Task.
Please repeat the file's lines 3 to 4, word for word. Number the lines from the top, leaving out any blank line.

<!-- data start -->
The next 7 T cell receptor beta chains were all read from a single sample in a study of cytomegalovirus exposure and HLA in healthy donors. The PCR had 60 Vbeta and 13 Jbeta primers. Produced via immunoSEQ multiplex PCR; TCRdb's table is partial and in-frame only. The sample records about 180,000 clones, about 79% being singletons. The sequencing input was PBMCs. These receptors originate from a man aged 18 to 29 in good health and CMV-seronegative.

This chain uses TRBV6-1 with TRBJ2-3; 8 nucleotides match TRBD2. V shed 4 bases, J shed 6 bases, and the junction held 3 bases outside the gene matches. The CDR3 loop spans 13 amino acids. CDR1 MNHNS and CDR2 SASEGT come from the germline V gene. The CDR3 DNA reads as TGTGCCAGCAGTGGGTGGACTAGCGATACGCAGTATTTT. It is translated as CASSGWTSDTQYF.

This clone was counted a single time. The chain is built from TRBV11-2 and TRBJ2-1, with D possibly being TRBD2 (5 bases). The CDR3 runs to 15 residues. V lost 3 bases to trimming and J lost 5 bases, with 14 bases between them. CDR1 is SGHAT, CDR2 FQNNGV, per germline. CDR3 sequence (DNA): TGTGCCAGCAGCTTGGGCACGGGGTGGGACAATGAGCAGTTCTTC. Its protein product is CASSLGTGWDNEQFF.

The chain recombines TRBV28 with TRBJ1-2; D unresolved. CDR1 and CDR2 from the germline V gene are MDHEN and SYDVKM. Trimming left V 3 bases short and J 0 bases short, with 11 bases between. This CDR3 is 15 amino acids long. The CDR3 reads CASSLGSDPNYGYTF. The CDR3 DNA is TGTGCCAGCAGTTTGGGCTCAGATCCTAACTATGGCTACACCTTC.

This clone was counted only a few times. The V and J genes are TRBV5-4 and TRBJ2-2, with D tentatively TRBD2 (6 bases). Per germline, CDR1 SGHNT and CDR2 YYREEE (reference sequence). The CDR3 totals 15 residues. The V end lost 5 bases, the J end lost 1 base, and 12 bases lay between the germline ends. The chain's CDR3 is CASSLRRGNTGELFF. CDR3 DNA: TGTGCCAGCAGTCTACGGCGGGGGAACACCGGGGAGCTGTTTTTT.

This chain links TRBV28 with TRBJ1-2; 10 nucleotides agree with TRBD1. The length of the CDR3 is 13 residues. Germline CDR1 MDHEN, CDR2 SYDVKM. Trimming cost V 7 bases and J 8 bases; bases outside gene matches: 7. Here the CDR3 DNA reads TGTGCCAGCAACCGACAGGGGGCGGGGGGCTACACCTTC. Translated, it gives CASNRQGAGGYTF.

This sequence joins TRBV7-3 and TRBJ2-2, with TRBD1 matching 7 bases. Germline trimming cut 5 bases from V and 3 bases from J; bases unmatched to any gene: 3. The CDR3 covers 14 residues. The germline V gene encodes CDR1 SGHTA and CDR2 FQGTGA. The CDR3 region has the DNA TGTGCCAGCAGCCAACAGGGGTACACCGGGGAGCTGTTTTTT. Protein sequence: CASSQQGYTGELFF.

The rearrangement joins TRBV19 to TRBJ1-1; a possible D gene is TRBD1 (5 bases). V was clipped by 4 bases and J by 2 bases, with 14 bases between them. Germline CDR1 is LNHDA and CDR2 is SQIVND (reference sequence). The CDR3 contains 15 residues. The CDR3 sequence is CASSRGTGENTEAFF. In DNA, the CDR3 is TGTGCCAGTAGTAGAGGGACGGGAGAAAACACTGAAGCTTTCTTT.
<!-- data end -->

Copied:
This clone was counted a single time. The chain is built from TRBV11-2 and TRBJ2-1, with D possibly being TRBD2 (5 bases). The CDR3 runs to 15 residues. V lost 3 bases to trimming and J lost 5 bases, with 14 bases between them. CDR1 is SGHAT, CDR2 FQNNGV, per germline. CDR3 sequence (DNA): TGTGCCAGCAGCTTGGGCACGGGGTGGGACAATGAGCAGTTCTTC. Its protein product is CASSLGTGWDNEQFF.

The chain recombines TRBV28 with TRBJ1-2; D unresolved. CDR1 and CDR2 from the germline V gene are MDHEN and SYDVKM. Trimming left V 3 bases short and J 0 bases short, with 11 bases between. This CDR3 is 15 amino acids long. The CDR3 reads CASSLGSDPNYGYTF. The CDR3 DNA is TGTGCCAGCAGTTTGGGCTCAGATCCTAACTATGGCTACACCTTC.